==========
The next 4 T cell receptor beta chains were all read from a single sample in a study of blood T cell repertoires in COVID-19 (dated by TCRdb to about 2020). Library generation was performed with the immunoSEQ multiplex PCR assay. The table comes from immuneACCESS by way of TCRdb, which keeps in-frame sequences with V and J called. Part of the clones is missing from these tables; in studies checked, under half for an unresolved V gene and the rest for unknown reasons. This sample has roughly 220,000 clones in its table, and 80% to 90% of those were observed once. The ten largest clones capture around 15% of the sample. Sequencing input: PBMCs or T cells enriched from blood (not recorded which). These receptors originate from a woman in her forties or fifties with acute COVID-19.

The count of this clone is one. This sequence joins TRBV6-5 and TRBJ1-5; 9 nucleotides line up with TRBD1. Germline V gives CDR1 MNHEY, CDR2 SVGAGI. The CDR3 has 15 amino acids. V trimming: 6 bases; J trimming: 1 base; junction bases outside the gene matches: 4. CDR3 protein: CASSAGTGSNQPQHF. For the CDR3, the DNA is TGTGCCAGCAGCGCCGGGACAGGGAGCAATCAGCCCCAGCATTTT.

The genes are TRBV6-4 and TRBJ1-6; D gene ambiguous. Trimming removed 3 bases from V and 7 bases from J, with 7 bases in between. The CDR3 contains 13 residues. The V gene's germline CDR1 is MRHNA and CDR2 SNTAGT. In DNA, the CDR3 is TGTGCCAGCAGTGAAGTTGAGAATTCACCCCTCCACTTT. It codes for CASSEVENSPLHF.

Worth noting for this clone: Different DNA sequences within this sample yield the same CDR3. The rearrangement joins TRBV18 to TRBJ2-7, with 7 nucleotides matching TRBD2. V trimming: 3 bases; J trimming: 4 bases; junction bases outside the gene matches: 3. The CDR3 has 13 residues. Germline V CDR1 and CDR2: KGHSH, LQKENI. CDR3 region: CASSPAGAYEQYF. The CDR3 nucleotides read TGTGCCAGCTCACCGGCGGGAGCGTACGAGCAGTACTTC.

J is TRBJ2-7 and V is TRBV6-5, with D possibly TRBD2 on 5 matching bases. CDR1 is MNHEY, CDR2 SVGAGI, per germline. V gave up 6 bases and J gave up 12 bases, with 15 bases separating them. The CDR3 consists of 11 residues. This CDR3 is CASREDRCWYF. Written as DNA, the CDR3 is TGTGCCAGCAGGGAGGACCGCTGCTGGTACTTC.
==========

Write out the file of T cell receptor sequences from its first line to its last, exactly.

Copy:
The next 4 T cell receptor beta chains were all read from a single sample in a study of blood T cell repertoires in COVID-19 (dated by TCRdb to about 2020). Library generation was performed with the immunoSEQ multiplex PCR assay. The table comes from immuneACCESS by way of TCRdb, which keeps in-frame sequences with V and J called. Part of the clones is missing from these tables; in studies checked, under half for an unresolved V gene and the rest for unknown reasons. This sample has roughly 220,000 clones in its table, and 80% to 90% of those were observed once. The ten largest clones capture around 15% of the sample. Sequencing input: PBMCs or T cells enriched from blood (not recorded which). These receptors originate from a woman in her forties or fifties with acute COVID-19.

The count of this clone is one. This sequence joins TRBV6-5 and TRBJ1-5; 9 nucleotides line up with TRBD1. Germline V gives CDR1 MNHEY, CDR2 SVGAGI. The CDR3 has 15 amino acids. V trimming: 6 bases; J trimming: 1 base; junction bases outside the gene matches: 4. CDR3 protein: CASSAGTGSNQPQHF. For the CDR3, the DNA is TGTGCCAGCAGCGCCGGGACAGGGAGCAATCAGCCCCAGCATTTT.

The genes are TRBV6-4 and TRBJ1-6; D gene ambiguous. Trimming removed 3 bases from V and 7 bases from J, with 7 bases in between. The CDR3 contains 13 residues. The V gene's germline CDR1 is MRHNA and CDR2 SNTAGT. In DNA, the CDR3 is TGTGCCAGCAGTGAAGTTGAGAATTCACCCCTCCACTTT. It codes for CASSEVENSPLHF.

Worth noting for this clone: Different DNA sequences within this sample yield the same CDR3. The rearrangement joins TRBV18 to TRBJ2-7, with 7 nucleotides matching TRBD2. V trimming: 3 bases; J trimming: 4 bases; junction bases outside the gene matches: 3. The CDR3 has 13 residues. Germline V CDR1 and CDR2: KGHSH, LQKENI. CDR3 region: CASSPAGAYEQYF. The CDR3 nucleotides read TGTGCCAGCTCACCGGCGGGAGCGTACGAGCAGTACTTC.

J is TRBJ2-7 and V is TRBV6-5, with D possibly TRBD2 on 5 matching bases. CDR1 is MNHEY, CDR2 SVGAGI, per germline. V gave up 6 bases and J gave up 12 bases, with 15 bases separating them. The CDR3 consists of 11 residues. This CDR3 is CASREDRCWYF. Written as DNA, the CDR3 is TGTGCCAGCAGGGAGGACCGCTGCTGGTACTTC.